If we are faced with losses, we ease the negative experience by grouping them when they are similar and occur around the same time. This way, we can comfort our nagging subconscious, by blaming the losses on bad luck or any other explanation we find adequate. In turn, if losses are dissimilar, we prefer them to be spread across time.
If we are faced with losses, we ease the negative experience by grouping them when they are similar and occur around the same time.
Somehow, all your stocks starting to plummet at the same time is less painful than each one nosediving consecutively. On the other hand, seeing your portfolio turn red and getting your car stolen on the same day is much worse than these events happening half a year apart.
How to overcome mental accounting
Annoyingly, biases are very persistent and hard to get rid of.
That said, you probably shouldn’t even try to eradicate mental accounting completely! After all, it evolved to keep us accountable (pun intended) and responsible for our actions. Instead, try to use it to your advantage and use the following tricks to overcome any of its drawbacks.
Write down your budgeting
This tip is as easy as it is effective. Stop keeping everything in your head, where it is susceptible to your changing moods or desires. Instead, capture it in a written format and transform your mental accounting notes into something tangible. There are various online tools available which, if you enter your goals into them, can help you take your financial overview to the next level. Not only do they keep track of your incoming and outgoing finances, but they can also help you get financially organized!
While this might seem like a minor factor, a 2015 study found that only about 56% of individuals surveyed actually report having a household budget, meaning that 44% of the sample are spending money without having any system of checks and balances. In a similar study, only 39% of people reported having spent a significant amount of time developing a financial plan. So, even if a budget exists it is likely not protected from any financial turmoil.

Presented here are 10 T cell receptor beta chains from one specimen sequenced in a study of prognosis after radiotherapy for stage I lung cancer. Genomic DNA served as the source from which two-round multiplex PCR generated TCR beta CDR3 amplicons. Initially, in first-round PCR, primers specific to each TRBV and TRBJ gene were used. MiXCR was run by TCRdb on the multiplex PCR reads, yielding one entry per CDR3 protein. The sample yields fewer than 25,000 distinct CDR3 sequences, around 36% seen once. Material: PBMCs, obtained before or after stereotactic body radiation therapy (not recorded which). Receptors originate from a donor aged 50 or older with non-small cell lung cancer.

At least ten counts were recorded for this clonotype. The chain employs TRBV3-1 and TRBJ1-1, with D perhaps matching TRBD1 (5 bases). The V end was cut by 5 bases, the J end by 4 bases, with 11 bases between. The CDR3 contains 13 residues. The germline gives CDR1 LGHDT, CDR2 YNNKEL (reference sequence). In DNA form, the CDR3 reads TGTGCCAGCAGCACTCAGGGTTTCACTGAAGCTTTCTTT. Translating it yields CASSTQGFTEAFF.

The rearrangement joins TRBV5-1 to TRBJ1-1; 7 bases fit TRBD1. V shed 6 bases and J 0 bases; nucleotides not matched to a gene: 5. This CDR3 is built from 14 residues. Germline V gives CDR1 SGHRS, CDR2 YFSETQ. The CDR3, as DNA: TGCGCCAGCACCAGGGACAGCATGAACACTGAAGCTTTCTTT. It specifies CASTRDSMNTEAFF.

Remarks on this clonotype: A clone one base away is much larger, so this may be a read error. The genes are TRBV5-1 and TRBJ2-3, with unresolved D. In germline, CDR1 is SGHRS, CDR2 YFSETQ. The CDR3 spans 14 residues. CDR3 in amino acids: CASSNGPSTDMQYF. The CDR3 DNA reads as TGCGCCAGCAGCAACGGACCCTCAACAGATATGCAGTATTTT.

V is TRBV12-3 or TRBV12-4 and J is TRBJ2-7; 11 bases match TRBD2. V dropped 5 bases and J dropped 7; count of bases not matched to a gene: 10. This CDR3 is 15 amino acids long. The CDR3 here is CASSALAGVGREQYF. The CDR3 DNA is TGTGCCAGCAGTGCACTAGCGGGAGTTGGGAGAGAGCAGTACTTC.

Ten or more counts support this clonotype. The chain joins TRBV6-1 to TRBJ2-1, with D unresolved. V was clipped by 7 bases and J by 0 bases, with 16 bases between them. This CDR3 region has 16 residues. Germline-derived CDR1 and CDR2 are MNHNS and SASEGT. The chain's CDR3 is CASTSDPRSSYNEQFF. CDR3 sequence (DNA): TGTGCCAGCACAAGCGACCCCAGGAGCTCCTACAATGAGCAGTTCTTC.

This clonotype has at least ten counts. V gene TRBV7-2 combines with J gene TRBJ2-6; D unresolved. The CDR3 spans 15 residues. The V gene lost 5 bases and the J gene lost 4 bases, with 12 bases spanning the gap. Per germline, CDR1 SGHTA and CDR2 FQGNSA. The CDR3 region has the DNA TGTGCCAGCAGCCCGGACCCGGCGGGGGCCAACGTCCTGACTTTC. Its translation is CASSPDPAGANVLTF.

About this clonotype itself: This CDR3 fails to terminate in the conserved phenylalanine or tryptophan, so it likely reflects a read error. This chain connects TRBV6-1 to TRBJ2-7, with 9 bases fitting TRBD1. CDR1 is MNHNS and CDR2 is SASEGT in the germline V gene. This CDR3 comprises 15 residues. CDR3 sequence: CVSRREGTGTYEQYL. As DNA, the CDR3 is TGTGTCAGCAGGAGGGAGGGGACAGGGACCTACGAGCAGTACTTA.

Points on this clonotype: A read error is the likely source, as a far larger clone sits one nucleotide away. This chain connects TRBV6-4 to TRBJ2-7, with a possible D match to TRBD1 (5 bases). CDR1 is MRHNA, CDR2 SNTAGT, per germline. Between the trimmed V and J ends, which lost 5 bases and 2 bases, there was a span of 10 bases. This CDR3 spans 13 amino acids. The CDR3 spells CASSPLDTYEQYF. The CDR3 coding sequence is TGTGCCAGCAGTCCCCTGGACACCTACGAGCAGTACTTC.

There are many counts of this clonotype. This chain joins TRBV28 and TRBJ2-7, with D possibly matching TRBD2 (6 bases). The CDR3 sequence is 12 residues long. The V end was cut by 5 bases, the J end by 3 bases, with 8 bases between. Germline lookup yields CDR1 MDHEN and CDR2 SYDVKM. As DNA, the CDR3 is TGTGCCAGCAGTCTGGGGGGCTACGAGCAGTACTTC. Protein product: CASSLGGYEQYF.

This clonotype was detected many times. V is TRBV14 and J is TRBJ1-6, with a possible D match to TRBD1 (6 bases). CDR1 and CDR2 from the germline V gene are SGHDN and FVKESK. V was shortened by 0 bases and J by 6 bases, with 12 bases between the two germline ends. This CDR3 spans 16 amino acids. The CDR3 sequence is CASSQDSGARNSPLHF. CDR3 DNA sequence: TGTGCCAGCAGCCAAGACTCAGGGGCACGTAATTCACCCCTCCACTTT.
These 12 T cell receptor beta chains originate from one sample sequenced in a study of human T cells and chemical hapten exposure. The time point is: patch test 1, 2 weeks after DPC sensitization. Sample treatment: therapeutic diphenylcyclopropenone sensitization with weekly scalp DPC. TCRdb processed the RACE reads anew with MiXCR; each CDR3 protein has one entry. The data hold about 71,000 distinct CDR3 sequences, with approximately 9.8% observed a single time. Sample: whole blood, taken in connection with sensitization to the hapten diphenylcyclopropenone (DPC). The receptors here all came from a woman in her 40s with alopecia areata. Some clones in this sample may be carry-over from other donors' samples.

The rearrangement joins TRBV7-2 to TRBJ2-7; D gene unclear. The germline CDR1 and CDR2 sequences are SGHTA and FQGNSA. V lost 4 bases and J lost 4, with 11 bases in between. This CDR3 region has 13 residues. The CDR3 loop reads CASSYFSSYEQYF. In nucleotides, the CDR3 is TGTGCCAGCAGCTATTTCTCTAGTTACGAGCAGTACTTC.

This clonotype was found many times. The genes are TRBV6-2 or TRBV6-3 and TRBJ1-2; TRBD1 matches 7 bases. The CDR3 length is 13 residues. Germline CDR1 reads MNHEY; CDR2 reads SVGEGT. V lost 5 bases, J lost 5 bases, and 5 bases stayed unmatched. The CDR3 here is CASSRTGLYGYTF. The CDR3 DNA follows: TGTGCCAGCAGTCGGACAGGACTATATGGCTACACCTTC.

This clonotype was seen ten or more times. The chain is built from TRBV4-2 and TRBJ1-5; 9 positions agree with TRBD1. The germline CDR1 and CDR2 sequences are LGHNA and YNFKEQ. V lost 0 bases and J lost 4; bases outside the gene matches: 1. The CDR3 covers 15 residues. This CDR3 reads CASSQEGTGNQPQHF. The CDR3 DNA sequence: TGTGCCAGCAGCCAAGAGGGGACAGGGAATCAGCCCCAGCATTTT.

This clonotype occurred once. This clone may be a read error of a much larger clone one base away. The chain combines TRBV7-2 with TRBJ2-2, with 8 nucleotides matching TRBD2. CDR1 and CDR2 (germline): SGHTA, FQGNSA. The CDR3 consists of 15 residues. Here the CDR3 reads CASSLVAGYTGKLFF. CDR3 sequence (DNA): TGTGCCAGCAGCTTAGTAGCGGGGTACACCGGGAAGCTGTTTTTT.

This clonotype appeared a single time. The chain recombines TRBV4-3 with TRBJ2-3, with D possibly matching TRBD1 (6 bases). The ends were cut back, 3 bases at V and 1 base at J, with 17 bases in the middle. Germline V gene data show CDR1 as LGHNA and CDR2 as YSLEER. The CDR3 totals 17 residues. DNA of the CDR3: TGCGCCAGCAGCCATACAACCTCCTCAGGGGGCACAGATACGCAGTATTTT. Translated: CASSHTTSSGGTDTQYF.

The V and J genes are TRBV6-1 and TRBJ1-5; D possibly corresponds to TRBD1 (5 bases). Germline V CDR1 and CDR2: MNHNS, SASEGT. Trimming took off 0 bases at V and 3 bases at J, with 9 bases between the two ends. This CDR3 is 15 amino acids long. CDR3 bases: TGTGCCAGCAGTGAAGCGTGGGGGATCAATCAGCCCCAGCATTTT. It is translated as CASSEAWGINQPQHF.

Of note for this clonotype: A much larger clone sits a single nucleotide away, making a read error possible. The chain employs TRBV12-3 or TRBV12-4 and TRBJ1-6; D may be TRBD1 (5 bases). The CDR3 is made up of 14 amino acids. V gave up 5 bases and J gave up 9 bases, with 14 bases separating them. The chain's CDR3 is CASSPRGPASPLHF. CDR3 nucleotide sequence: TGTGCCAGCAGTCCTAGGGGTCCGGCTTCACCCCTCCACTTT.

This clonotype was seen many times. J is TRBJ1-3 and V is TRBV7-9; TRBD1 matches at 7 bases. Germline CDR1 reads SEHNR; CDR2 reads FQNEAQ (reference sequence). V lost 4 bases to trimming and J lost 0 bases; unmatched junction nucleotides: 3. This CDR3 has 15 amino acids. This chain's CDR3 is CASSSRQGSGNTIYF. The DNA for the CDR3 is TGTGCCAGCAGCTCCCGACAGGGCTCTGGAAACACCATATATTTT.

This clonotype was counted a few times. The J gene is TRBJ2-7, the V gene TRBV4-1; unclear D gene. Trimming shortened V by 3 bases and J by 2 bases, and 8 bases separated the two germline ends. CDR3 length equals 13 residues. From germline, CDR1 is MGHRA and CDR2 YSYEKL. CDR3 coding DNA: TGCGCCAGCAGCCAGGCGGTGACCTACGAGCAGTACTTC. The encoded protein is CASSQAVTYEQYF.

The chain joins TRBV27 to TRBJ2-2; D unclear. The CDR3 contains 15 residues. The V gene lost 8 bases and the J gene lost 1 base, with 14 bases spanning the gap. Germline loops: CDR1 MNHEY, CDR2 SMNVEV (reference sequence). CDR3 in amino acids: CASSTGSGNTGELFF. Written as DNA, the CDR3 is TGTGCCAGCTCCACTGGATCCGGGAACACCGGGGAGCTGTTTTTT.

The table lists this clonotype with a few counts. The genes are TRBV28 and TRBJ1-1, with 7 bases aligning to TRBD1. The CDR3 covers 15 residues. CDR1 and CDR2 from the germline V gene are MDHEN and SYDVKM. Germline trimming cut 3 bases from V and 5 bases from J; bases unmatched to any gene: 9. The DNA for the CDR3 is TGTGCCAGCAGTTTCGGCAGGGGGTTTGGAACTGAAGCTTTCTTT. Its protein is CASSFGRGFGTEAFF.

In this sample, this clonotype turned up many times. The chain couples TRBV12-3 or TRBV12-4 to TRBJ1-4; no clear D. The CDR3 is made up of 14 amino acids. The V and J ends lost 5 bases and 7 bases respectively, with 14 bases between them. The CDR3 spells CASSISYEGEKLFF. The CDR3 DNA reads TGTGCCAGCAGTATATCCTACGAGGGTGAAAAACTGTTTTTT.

If you recognize yourself in these samples, you definitely should go ahead and take a second look at your financial plans. It is a crucial part of life and a huge factor in overall happiness!
Mark your savings visually
Recent research has found that physically segregating funds and visually earmarking them with reminders significantly increases the rate of savings. Additionally, budgeting for intended use is actually underpinned in its effectiveness in empirical studies, where dedication increases when accounts are notionally earmarked for a specific purpose.
Remember Dustin Hoffmann? He actually might have been onto something back then with his system of jars. Obviously, it’s important to avoid being too inflexible with your budget, but distinguishing your rainy-day fund in its place and appearance is definitely worth a try.
Make a plan for unexpected income